On a number of levels, Tindersticks Second Album is a continuation of where the band left off at the end of their début eighteen months earlier. The orchestral grandeur is there, the lovelorn tales, the dirt and grime, the heartache, pain, clanging interludes - even the album’s title is the same, or at least equally absent.
There are subtle progressions, however: if the first album was subsisted on a diet of grubby thoughts in a grubby bedsit or cheap dive-bar, this second album keeps the mental dirt but gives it the air of a private members club, and while the bedsit might still be a depressing place, at least someone’s tidied up a bit.
Perhaps it’s because of the cleaner production, presumably on a bigger budget than before, perhaps it’s down to a growing confidence in the arrangements that mean the songs’ elements are each allowed more breathing space, or perhaps the extra softness in Stuart Staples’ voice - not that it isn’t still arresting - in tandem with lyrics that are less baleful than before.
Whatever it is, the second album somehow trumps the first. From the opening of El Diablo en el ojo, which left me dumbstruck when I first heard it at, of all places, a listening post in a brightly-lit music mega-store - dumbstruck, grinning in disbelief. With Dickon Hinchcliffe taking a rare lead vocal role, an organ stalks and chunters in the background, and the orchestra works up a swirling head of menacing steam. As cacophonies go, it’s restrained, less manic than earlier counterparts, and almost a farewell to that organ - so often part of the first album’s wall of sound, here largely abandoned in favour of thumping piano and harsh, jabbing brassy orchestral swells.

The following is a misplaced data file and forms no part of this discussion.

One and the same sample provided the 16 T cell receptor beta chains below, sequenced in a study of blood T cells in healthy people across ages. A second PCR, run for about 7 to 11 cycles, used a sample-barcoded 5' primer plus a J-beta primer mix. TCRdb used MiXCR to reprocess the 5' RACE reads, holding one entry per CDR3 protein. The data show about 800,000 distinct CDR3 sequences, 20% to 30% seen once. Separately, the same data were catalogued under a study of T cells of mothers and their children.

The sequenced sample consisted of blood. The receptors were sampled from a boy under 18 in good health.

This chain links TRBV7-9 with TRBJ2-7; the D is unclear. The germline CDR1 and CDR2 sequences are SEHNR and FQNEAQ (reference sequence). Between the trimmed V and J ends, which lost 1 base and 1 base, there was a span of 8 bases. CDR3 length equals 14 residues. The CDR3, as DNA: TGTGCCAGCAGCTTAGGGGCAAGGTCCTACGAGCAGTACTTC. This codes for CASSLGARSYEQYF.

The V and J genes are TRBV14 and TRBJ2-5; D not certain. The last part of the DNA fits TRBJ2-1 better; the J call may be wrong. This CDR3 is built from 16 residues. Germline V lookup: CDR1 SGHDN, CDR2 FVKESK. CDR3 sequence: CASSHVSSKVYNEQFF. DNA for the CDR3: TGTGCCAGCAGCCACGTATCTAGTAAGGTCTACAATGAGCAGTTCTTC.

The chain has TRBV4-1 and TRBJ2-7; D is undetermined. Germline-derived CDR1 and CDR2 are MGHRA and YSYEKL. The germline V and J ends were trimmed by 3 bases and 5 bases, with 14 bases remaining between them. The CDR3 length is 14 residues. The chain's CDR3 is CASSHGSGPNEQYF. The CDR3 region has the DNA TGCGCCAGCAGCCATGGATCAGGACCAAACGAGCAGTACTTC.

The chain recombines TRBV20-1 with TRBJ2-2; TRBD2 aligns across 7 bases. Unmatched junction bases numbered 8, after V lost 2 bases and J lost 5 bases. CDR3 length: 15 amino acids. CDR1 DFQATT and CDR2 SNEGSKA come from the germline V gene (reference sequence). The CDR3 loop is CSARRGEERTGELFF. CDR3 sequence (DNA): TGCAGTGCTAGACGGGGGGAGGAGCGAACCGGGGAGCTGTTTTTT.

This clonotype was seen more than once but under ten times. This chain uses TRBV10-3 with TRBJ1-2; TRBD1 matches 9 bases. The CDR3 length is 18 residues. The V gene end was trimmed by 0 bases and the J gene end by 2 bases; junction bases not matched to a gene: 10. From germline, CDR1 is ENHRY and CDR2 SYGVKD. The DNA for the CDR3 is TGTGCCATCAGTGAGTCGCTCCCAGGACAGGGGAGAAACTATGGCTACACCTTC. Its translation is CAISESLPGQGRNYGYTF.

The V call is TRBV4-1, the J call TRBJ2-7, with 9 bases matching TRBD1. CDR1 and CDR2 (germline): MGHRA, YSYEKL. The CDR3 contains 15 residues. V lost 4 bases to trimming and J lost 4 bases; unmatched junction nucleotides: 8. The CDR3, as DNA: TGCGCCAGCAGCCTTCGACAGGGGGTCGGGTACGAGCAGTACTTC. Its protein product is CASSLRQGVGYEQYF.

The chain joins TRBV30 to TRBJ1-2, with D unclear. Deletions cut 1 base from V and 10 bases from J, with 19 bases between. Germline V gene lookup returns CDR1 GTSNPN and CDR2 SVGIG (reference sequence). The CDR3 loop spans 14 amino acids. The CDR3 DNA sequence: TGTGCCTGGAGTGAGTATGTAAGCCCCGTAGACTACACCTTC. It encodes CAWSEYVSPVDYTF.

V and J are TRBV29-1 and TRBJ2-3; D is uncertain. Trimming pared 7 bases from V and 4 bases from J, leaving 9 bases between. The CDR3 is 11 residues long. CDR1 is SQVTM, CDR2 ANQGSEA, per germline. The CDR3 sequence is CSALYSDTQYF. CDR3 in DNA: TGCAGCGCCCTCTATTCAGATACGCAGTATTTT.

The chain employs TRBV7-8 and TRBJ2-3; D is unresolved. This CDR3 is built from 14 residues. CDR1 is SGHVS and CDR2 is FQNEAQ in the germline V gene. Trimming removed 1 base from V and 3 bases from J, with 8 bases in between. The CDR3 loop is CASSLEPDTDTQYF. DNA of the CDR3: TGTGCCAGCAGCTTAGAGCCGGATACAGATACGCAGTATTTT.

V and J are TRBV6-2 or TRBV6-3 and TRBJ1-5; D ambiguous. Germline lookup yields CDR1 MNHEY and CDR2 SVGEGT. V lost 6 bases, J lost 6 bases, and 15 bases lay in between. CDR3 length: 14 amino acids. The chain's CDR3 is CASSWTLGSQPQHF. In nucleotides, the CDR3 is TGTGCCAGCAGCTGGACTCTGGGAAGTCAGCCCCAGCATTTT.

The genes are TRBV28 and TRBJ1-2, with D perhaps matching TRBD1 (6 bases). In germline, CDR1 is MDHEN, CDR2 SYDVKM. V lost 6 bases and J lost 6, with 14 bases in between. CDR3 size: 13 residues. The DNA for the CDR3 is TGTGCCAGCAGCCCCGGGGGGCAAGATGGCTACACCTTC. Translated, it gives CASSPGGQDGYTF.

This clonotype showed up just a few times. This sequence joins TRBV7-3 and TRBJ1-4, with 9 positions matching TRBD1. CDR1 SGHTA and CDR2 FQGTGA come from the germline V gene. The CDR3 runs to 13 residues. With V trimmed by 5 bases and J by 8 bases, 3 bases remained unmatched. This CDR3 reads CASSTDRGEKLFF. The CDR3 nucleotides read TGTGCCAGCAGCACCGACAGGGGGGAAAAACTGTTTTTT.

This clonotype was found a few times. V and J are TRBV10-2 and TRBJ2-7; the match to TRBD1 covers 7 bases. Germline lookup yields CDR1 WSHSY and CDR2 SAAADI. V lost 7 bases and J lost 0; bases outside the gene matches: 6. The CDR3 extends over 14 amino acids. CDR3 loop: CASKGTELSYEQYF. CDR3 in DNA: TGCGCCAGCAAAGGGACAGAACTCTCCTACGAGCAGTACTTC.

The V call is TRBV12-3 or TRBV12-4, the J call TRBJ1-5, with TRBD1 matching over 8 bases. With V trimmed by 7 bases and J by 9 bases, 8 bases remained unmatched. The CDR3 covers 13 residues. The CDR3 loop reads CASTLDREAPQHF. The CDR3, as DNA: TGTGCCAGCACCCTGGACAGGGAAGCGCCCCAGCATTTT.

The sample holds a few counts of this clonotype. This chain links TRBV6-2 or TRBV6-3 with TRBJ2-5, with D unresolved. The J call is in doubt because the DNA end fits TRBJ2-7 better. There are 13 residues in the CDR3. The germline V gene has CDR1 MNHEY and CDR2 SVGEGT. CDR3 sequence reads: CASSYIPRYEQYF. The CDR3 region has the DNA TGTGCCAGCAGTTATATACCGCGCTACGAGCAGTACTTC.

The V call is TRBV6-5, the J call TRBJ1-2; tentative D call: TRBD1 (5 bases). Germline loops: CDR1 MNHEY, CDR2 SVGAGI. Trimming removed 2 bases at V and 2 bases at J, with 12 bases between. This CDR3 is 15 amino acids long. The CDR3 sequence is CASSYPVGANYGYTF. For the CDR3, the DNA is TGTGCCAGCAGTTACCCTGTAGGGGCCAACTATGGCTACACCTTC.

An example of the new sound of the Tindersticks chaos is Talk To Me. What starts out pleading - “Talk to me darling, before you throw it away” - turns sinister - “I know it’s scary darling / It comes back from the dead / Climbs on out of the ground / Back into our bed” - and the orchestra lets out a mighty painful shriek. Generally, though, the confusion and rough edges belong to the instrumentals Vertrauen II and Vertrauen III. Elsewhere the dial is set to beautiful orchestral accompaniment no. 1: Mistakes builds and builds and builds into a sumptuous climax; Tiny Tears saves its strings for a series of lush choruses, the last of which is piercingly beautiful enough to send any good man over the edge.
No More Affairs is the depression waltz that you’ll never see on Strictly Come Dancing, ‘She’s Gone’ it’s doomed companion. Travelling Light is the first of many warming duets that Tindersticks would drop into albums, this time Stuart Staples is joined by Carla Torgerson of folk-country-rock group The Walkabouts.
This time there’s no curious chamber orchestra closer, just the slow sweep of Sleepy Song, seemingly mastered at about half-volume, with Staples’ vocal barely getting above a whisper, and a simple up and down melody. Having lulled you, it rudely shakes you out of your slumber for a moment before disappearing into the night. It’s a perfect illustration of the appreciation of light and dark that Tindersticks show throughout the album.